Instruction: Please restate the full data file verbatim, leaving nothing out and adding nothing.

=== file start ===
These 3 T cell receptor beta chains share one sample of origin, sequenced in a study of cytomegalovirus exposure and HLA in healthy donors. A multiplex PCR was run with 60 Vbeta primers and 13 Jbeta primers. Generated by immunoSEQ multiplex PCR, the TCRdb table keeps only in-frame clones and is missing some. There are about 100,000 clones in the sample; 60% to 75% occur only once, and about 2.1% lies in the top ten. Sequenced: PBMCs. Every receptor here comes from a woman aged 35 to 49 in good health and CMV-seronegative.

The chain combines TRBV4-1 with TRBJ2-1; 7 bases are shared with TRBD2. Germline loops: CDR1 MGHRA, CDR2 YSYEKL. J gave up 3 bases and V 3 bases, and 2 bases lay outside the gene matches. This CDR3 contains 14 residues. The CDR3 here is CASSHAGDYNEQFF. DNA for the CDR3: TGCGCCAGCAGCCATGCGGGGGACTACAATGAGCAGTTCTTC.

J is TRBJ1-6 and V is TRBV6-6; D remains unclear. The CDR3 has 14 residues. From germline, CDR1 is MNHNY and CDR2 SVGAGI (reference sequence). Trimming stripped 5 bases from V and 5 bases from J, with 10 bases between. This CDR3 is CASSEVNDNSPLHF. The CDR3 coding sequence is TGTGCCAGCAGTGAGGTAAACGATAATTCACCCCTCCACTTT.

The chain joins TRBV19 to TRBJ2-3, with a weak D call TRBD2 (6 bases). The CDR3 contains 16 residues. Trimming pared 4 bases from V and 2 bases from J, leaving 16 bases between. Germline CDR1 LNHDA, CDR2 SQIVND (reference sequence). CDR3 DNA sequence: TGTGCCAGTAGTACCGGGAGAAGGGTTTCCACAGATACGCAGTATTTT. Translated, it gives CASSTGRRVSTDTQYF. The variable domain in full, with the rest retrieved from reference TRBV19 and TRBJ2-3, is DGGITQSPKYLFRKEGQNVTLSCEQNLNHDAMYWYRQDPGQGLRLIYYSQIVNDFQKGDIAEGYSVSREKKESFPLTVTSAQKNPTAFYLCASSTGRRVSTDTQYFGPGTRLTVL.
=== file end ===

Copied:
These 3 T cell receptor beta chains share one sample of origin, sequenced in a study of cytomegalovirus exposure and HLA in healthy donors. A multiplex PCR was run with 60 Vbeta primers and 13 Jbeta primers. Generated by immunoSEQ multiplex PCR, the TCRdb table keeps only in-frame clones and is missing some. There are about 100,000 clones in the sample; 60% to 75% occur only once, and about 2.1% lies in the top ten. Sequenced: PBMCs. Every receptor here comes from a woman aged 35 to 49 in good health and CMV-seronegative.

The chain combines TRBV4-1 with TRBJ2-1; 7 bases are shared with TRBD2. Germline loops: CDR1 MGHRA, CDR2 YSYEKL. J gave up 3 bases and V 3 bases, and 2 bases lay outside the gene matches. This CDR3 contains 14 residues. The CDR3 here is CASSHAGDYNEQFF. DNA for the CDR3: TGCGCCAGCAGCCATGCGGGGGACTACAATGAGCAGTTCTTC.

J is TRBJ1-6 and V is TRBV6-6; D remains unclear. The CDR3 has 14 residues. From germline, CDR1 is MNHNY and CDR2 SVGAGI (reference sequence). Trimming stripped 5 bases from V and 5 bases from J, with 10 bases between. This CDR3 is CASSEVNDNSPLHF. The CDR3 coding sequence is TGTGCCAGCAGTGAGGTAAACGATAATTCACCCCTCCACTTT.

The chain joins TRBV19 to TRBJ2-3, with a weak D call TRBD2 (6 bases). The CDR3 contains 16 residues. Trimming pared 4 bases from V and 2 bases from J, leaving 16 bases between. Germline CDR1 LNHDA, CDR2 SQIVND (reference sequence). CDR3 DNA sequence: TGTGCCAGTAGTACCGGGAGAAGGGTTTCCACAGATACGCAGTATTTT. Translated, it gives CASSTGRRVSTDTQYF. The variable domain in full, with the rest retrieved from reference TRBV19 and TRBJ2-3, is DGGITQSPKYLFRKEGQNVTLSCEQNLNHDAMYWYRQDPGQGLRLIYYSQIVNDFQKGDIAEGYSVSREKKESFPLTVTSAQKNPTAFYLCASSTGRRVSTDTQYFGPGTRLTVL.